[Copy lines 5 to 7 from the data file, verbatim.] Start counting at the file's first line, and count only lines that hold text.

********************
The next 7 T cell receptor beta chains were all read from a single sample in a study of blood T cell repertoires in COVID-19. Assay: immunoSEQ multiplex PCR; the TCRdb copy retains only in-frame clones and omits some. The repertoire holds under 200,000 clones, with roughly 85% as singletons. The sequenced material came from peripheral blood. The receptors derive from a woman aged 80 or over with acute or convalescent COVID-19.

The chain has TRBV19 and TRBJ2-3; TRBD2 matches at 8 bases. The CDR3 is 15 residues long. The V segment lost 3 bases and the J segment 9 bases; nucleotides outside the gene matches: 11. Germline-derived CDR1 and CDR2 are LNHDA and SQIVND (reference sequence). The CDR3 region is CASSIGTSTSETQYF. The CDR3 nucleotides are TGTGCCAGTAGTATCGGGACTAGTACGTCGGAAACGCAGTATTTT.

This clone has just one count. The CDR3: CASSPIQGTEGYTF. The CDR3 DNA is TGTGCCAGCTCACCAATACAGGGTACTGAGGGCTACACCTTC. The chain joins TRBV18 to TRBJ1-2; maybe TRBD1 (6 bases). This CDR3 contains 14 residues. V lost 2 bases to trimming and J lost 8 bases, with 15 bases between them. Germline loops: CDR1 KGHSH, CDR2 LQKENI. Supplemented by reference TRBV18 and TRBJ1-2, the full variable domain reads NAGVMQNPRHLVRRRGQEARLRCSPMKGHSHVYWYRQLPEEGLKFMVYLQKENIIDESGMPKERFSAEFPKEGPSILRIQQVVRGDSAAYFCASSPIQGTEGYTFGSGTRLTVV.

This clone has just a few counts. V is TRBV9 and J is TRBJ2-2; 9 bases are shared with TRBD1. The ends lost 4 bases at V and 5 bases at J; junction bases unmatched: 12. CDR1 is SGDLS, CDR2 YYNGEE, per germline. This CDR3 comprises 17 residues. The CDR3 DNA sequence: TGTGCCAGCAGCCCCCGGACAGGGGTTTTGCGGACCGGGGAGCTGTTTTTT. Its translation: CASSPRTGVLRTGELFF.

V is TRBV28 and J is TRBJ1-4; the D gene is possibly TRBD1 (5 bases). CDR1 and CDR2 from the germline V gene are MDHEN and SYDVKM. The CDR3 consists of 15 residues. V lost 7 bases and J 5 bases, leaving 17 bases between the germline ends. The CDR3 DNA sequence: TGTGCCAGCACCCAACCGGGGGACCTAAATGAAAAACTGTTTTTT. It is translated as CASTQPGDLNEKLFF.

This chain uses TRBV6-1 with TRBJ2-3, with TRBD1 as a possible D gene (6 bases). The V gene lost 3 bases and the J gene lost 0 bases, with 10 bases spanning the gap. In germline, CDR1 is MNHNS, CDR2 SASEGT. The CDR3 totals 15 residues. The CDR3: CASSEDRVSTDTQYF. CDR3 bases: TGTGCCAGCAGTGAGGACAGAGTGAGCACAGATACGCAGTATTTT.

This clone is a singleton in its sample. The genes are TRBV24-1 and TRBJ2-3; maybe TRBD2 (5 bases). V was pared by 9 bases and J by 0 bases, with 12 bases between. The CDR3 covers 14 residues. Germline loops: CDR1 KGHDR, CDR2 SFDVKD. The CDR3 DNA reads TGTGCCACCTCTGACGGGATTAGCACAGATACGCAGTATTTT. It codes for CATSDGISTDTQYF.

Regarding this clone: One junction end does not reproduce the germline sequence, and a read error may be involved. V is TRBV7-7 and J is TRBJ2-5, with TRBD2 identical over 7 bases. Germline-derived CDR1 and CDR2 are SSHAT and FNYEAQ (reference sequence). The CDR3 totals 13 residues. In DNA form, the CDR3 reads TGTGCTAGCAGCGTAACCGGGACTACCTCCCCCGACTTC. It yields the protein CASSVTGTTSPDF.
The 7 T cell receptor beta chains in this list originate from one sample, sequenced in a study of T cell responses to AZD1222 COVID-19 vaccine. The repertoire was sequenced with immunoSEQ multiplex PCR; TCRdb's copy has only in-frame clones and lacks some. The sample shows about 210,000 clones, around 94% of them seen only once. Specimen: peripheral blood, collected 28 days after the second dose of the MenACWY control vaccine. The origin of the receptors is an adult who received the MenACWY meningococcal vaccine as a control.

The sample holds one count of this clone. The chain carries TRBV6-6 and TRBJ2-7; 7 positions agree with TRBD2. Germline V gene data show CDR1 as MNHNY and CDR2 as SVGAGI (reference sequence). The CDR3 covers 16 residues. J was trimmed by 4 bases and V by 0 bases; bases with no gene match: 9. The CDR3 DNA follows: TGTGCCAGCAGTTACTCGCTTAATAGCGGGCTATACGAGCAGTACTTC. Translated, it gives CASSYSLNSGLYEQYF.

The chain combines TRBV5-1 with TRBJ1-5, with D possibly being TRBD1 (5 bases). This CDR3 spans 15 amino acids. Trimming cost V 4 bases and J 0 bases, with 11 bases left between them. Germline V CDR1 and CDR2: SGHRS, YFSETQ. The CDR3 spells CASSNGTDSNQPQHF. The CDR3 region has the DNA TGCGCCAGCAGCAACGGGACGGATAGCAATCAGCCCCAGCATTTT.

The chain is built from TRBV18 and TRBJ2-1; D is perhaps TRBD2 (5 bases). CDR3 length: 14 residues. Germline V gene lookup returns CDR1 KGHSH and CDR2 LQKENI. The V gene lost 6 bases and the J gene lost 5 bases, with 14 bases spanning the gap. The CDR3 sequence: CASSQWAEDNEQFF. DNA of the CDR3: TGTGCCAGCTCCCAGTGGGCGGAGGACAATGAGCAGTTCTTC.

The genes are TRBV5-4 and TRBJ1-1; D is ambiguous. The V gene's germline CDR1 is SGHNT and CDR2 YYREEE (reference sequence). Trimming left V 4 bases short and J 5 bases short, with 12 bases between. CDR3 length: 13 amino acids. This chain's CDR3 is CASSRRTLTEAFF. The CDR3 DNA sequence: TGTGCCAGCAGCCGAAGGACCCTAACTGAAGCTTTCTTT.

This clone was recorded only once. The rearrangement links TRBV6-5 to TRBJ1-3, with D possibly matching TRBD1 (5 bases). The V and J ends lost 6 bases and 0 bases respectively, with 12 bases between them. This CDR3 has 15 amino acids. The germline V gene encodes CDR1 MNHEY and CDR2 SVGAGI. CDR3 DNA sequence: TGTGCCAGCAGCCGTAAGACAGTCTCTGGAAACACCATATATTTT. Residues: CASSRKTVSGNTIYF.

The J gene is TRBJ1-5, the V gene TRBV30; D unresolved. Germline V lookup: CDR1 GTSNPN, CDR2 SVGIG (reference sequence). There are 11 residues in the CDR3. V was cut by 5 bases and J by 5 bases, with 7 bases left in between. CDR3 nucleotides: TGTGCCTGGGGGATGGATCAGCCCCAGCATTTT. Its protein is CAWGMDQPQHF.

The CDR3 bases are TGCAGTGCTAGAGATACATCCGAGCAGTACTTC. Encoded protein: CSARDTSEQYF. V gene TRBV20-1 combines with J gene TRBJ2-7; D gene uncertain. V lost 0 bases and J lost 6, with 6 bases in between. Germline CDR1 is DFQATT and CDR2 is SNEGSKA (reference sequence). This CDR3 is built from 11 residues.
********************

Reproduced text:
V is TRBV28 and J is TRBJ1-4; the D gene is possibly TRBD1 (5 bases). CDR1 and CDR2 from the germline V gene are MDHEN and SYDVKM. The CDR3 consists of 15 residues. V lost 7 bases and J 5 bases, leaving 17 bases between the germline ends. The CDR3 DNA sequence: TGTGCCAGCACCCAACCGGGGGACCTAAATGAAAAACTGTTTTTT. It is translated as CASTQPGDLNEKLFF.

This chain uses TRBV6-1 with TRBJ2-3, with TRBD1 as a possible D gene (6 bases). The V gene lost 3 bases and the J gene lost 0 bases, with 10 bases spanning the gap. In germline, CDR1 is MNHNS, CDR2 SASEGT. The CDR3 totals 15 residues. The CDR3: CASSEDRVSTDTQYF. CDR3 bases: TGTGCCAGCAGTGAGGACAGAGTGAGCACAGATACGCAGTATTTT.

This clone is a singleton in its sample. The genes are TRBV24-1 and TRBJ2-3; maybe TRBD2 (5 bases). V was pared by 9 bases and J by 0 bases, with 12 bases between. The CDR3 covers 14 residues. Germline loops: CDR1 KGHDR, CDR2 SFDVKD. The CDR3 DNA reads TGTGCCACCTCTGACGGGATTAGCACAGATACGCAGTATTTT. It codes for CATSDGISTDTQYF.